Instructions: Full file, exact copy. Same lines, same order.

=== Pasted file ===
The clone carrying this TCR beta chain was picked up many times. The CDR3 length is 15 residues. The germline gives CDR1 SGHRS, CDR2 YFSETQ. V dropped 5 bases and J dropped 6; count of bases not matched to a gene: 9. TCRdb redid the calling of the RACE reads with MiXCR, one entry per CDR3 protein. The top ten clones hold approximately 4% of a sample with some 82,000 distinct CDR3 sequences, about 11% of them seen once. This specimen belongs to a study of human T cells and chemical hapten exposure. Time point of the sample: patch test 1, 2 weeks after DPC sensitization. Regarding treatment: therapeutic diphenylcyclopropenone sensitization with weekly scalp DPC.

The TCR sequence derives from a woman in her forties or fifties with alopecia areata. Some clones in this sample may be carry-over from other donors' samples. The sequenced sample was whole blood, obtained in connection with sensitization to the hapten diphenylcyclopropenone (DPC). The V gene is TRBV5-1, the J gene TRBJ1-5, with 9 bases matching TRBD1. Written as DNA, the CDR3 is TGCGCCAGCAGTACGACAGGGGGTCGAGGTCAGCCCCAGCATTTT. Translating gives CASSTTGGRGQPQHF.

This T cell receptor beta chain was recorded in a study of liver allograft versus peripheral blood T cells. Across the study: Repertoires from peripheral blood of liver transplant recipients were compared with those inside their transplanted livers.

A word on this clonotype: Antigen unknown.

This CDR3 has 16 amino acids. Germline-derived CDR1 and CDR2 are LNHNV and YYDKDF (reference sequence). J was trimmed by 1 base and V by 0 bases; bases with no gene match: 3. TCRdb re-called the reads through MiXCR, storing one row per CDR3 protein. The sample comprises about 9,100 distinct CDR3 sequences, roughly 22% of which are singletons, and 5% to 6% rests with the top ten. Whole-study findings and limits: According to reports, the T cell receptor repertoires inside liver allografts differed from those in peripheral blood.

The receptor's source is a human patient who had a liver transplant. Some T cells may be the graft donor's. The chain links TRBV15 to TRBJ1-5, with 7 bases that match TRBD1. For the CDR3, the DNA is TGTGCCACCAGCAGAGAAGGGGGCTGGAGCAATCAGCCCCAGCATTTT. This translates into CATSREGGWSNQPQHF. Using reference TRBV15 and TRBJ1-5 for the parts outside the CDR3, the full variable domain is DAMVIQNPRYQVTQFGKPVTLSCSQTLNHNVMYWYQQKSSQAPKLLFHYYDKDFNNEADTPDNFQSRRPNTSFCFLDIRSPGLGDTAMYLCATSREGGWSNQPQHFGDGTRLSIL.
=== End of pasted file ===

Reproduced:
The clone carrying this TCR beta chain was picked up many times. The CDR3 length is 15 residues. The germline gives CDR1 SGHRS, CDR2 YFSETQ. V dropped 5 bases and J dropped 6; count of bases not matched to a gene: 9. TCRdb redid the calling of the RACE reads with MiXCR, one entry per CDR3 protein. The top ten clones hold approximately 4% of a sample with some 82,000 distinct CDR3 sequences, about 11% of them seen once. This specimen belongs to a study of human T cells and chemical hapten exposure. Time point of the sample: patch test 1, 2 weeks after DPC sensitization. Regarding treatment: therapeutic diphenylcyclopropenone sensitization with weekly scalp DPC.

The TCR sequence derives from a woman in her forties or fifties with alopecia areata. Some clones in this sample may be carry-over from other donors' samples. The sequenced sample was whole blood, obtained in connection with sensitization to the hapten diphenylcyclopropenone (DPC). The V gene is TRBV5-1, the J gene TRBJ1-5, with 9 bases matching TRBD1. Written as DNA, the CDR3 is TGCGCCAGCAGTACGACAGGGGGTCGAGGTCAGCCCCAGCATTTT. Translating gives CASSTTGGRGQPQHF.

This T cell receptor beta chain was recorded in a study of liver allograft versus peripheral blood T cells. Across the study: Repertoires from peripheral blood of liver transplant recipients were compared with those inside their transplanted livers.

A word on this clonotype: Antigen unknown.

This CDR3 has 16 amino acids. Germline-derived CDR1 and CDR2 are LNHNV and YYDKDF (reference sequence). J was trimmed by 1 base and V by 0 bases; bases with no gene match: 3. TCRdb re-called the reads through MiXCR, storing one row per CDR3 protein. The sample comprises about 9,100 distinct CDR3 sequences, roughly 22% of which are singletons, and 5% to 6% rests with the top ten. Whole-study findings and limits: According to reports, the T cell receptor repertoires inside liver allografts differed from those in peripheral blood.

The receptor's source is a human patient who had a liver transplant. Some T cells may be the graft donor's. The chain links TRBV15 to TRBJ1-5, with 7 bases that match TRBD1. For the CDR3, the DNA is TGTGCCACCAGCAGAGAAGGGGGCTGGAGCAATCAGCCCCAGCATTTT. This translates into CATSREGGWSNQPQHF. Using reference TRBV15 and TRBJ1-5 for the parts outside the CDR3, the full variable domain is DAMVIQNPRYQVTQFGKPVTLSCSQTLNHNVMYWYQQKSSQAPKLLFHYYDKDFNNEADTPDNFQSRRPNTSFCFLDIRSPGLGDTAMYLCATSREGGWSNQPQHFGDGTRLSIL.